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TECHNIQUE

Kayaking is a highly technical sport that requires a combination of fitness, strength, balance and technique. The areas are interrelated – it can be difficult to paddle with good technique if you’re not strong in certain positions. It can be difficult to maintain good technique over a race or training session if you’re not fit or strong. This section focuses on the principles of technique as taught by Canoe Racing NZ

 

1. Set up

Although the paddling motion is continuous, we believe that a good kayak stroke begins a with a good set up. Setting up in the correct position makes it easier to execute the rest of the stroke.
 

Elements of a correct set up

  • The tip of the front blade is just above the water with the paddle angle between 45-50 degrees

  • The front hand is directly in front of the shoulder and at or below shoulder height.

  • The top hand elbow is at 90 degrees and the hand is around head height

  • Shoulder blades are back and down with elbows pointing towards the water

  • The hips and shoulders are fully rotated

  • The feet are well connected with the footrest – the foot of the leg that is pushed down is pressing into the footplate, and the other foot is pulling against the pull bar

Download our Principles of Technique guide for more information 

Paddler NZ Set Up Technique 2.png

2. Catch

The catch occurs when the paddle enters the water. Both arms push down though the paddle shaft and the blade creates a “lock” or “grip” in the water. The top hand guides the paddle into the water without pushing forward or across the body.


Elements of a good catch

  • Shoulder blades are back and down with elbows pointing towards the water

  • The catch is made with two hands through downward pressure along the paddle shaft – the top hand remains in a similar position relative to the shoulder and head and does not push forward, up or across the body (the purpose of this is to keep a high pivot point – see below)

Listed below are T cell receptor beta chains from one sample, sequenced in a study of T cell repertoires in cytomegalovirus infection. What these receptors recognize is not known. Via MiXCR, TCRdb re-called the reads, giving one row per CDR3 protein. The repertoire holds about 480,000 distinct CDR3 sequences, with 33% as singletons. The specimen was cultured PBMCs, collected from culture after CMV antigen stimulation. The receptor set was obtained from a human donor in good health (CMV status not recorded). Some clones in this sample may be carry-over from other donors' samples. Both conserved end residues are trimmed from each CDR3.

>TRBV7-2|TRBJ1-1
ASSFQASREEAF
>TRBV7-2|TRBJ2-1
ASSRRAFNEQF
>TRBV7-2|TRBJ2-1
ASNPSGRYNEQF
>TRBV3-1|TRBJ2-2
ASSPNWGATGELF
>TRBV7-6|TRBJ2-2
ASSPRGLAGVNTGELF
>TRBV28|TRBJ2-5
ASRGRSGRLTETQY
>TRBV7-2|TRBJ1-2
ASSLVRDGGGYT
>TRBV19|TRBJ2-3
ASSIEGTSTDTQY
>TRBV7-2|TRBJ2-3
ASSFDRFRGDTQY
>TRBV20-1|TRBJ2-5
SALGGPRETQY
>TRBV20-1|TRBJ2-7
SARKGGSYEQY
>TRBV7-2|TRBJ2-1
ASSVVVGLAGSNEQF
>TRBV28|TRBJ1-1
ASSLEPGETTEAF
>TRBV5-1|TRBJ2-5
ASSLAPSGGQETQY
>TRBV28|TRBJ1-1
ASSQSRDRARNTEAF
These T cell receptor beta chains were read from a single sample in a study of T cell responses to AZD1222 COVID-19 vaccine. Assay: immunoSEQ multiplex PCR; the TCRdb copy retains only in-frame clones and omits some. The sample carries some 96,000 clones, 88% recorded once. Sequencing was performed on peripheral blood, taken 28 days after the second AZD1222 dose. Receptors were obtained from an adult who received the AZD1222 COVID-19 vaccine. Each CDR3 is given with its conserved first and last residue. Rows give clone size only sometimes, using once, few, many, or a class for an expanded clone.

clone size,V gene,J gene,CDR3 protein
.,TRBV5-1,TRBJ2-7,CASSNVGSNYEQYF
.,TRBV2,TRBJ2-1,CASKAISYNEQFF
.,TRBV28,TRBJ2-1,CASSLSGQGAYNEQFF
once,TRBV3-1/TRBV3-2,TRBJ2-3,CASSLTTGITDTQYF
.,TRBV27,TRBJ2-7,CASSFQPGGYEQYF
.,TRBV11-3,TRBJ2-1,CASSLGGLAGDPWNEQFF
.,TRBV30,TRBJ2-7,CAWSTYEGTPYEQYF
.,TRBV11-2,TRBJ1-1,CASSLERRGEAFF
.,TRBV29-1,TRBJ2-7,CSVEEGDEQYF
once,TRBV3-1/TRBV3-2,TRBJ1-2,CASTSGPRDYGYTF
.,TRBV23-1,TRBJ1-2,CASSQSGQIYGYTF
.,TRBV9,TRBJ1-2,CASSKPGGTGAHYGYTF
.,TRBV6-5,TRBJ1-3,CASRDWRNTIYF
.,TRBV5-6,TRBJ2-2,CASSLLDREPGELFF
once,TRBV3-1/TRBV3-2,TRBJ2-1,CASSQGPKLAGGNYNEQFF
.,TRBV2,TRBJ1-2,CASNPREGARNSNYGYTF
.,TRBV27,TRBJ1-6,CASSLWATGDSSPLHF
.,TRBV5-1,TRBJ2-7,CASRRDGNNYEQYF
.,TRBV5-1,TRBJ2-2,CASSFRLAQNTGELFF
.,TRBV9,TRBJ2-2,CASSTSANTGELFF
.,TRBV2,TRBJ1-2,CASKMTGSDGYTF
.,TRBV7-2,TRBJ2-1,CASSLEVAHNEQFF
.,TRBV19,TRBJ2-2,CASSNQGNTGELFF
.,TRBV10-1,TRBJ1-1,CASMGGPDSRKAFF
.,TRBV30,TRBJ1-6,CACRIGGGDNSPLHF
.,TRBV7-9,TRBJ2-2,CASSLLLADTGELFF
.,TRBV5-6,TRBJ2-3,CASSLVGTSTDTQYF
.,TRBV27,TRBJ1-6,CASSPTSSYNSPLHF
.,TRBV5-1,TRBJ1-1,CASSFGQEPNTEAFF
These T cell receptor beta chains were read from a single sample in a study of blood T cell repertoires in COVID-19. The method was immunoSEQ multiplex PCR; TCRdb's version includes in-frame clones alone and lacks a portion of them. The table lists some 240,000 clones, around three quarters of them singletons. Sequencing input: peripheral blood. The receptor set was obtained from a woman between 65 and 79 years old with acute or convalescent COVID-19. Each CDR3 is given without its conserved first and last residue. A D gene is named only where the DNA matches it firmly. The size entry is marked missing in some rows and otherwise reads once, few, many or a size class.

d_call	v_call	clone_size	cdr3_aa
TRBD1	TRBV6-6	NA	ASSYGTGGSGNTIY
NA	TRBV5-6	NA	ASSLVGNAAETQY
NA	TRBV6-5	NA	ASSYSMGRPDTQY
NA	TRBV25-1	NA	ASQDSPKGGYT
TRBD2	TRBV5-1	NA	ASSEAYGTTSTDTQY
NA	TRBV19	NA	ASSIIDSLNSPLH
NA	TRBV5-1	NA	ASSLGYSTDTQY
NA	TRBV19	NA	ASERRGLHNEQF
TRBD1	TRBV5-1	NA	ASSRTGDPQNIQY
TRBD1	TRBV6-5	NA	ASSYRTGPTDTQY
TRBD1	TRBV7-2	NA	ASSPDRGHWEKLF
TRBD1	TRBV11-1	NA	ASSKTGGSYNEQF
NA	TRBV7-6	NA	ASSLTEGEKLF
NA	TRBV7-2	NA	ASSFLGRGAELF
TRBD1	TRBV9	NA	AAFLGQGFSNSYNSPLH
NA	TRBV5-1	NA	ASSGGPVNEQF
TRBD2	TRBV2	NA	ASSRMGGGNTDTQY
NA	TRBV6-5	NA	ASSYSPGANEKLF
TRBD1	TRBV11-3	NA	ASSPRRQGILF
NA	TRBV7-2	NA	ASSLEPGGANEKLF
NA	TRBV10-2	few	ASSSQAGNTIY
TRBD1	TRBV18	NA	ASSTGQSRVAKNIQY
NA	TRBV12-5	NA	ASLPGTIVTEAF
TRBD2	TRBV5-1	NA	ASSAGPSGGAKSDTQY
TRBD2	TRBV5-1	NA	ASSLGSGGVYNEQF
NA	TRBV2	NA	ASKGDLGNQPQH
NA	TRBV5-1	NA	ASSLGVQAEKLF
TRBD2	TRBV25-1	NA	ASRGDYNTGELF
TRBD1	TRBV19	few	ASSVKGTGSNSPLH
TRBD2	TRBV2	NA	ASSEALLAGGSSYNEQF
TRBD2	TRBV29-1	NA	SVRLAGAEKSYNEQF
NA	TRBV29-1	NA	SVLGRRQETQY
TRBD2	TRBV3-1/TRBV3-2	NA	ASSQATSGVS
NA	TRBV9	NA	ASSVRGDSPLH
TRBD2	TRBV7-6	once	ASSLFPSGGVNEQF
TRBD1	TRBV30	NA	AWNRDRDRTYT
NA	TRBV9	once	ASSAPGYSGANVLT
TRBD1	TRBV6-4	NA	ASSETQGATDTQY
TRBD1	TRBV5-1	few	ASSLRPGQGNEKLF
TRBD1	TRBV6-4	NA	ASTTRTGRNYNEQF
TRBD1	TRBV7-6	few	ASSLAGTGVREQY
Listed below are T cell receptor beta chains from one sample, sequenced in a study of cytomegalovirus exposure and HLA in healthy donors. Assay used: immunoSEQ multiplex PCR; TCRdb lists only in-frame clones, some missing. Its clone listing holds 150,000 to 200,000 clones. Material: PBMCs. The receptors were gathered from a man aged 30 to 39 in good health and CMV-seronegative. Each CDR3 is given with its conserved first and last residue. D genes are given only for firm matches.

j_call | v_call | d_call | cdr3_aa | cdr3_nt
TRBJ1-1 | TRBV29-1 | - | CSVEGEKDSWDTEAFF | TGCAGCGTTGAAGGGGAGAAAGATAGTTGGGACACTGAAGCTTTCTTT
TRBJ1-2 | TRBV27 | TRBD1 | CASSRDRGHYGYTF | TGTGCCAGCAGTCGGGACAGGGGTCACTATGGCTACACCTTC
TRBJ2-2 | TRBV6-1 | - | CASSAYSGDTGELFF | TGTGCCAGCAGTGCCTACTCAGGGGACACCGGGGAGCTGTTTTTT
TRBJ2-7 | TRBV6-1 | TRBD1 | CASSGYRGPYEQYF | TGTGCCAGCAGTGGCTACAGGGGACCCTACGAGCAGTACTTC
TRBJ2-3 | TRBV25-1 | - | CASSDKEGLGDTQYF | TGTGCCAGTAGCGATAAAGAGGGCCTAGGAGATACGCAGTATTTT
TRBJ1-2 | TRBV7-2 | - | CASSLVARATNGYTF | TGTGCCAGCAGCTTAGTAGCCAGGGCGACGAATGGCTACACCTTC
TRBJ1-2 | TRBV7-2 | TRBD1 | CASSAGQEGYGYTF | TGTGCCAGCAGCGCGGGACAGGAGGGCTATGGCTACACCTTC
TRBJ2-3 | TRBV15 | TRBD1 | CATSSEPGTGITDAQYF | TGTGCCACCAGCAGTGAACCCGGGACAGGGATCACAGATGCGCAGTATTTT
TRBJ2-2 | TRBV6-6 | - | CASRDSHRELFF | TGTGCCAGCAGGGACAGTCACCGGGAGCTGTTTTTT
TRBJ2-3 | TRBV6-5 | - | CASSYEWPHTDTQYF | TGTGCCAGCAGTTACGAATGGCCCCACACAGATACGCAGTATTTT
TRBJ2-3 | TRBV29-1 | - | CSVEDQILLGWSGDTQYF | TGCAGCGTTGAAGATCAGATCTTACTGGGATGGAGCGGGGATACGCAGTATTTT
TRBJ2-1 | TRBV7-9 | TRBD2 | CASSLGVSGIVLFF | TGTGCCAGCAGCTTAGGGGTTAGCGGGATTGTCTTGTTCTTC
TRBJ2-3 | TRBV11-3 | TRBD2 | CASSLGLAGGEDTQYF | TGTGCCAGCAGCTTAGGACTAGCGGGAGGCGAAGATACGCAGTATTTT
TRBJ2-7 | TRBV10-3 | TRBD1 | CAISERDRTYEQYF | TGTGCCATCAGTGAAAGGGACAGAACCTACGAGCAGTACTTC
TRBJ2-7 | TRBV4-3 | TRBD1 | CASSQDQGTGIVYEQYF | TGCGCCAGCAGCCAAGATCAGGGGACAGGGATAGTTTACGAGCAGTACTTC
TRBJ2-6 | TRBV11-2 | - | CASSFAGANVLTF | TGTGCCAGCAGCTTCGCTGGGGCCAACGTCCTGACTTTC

• The leg drive and body rotation begin a split-second before the paddle touches the water

  • The angle of the paddle fully submerged is around 60 degrees from a side-on and front-on view

Download our Principles of Technique guide for more information 

Paddler NZ Catch Technique.png

3. DRIVE PHASE

This drive phase begins once the blade is fully submerged and has a solid grip.

Elements of a good drive phase

  • The arms continue to exert downward pressure through the paddle shaft (but not downwards motion)

  • The legs and hips lead the movement, with pressure on the footplate throughout the entire drive phase

  • The top hand locks the blade, rather than pushing forward, with minimal change in elbow angle

  • The paddler “hangs” on the paddle - the lower arm works to transfer the body-leg rotation to the paddle

  • Weight shifts towards the drive side with each stroke - the drive-side hip presses down and the trunk remains upright and does not “crunch” downwards onto the hip.

  • The other foot pulls against the pull bar or footstrap to bring the non-drive hip forward

  • The paddle blade angle should be square to the boat for as long as possible to maximise grip and avoid slippage

  • The paddle should travel gradually outwards from the boat as the paddler’s body rotates, approximately at the same angle as the boat’s bow wake

Download our Principles of Technique guide for more information 

Paddler NZ Drive Technique.png

4. EXIT

The exit begins when the paddle moves into a negative angle. The exit is made by lifting the paddle lightly out of the water, led by the knuckles of the bottom hand. The elbow should remain pointing towards the water.

Elements of a good exit

  • The paddle exits the water before the bottom hand passes the paddler’s hip

  • The exit is led by the hand, rather than by the shoulder or elbow

  • Minimal water is lifted by the paddle

  • The top hand remains between shoulder- and eye height

  • The weight stays down on the pulling side (this is only possible if the exit is early enough and the paddler doesn’t keep pulling with the paddle in a negative angle)

  • The leg drive and body rotation continue through the exit until the new set-up phase

Download our Principles of Technique guide for more information  

Paddler NZ Exit Technique.png
 

Want to improve power, speed and efficiency?

Download our Principles of Technique handbook.

24 pages of the latest kayak technique advice from Canoe Racing NZ.

Paddler NZ Principles of Technique PDF.png

Technique drills

the drills the pros do

Download our Technique Drills handbook.

20 pages of technique drills from Canoe Racing NZ.

Paddler NZ Technique Drills PDF.png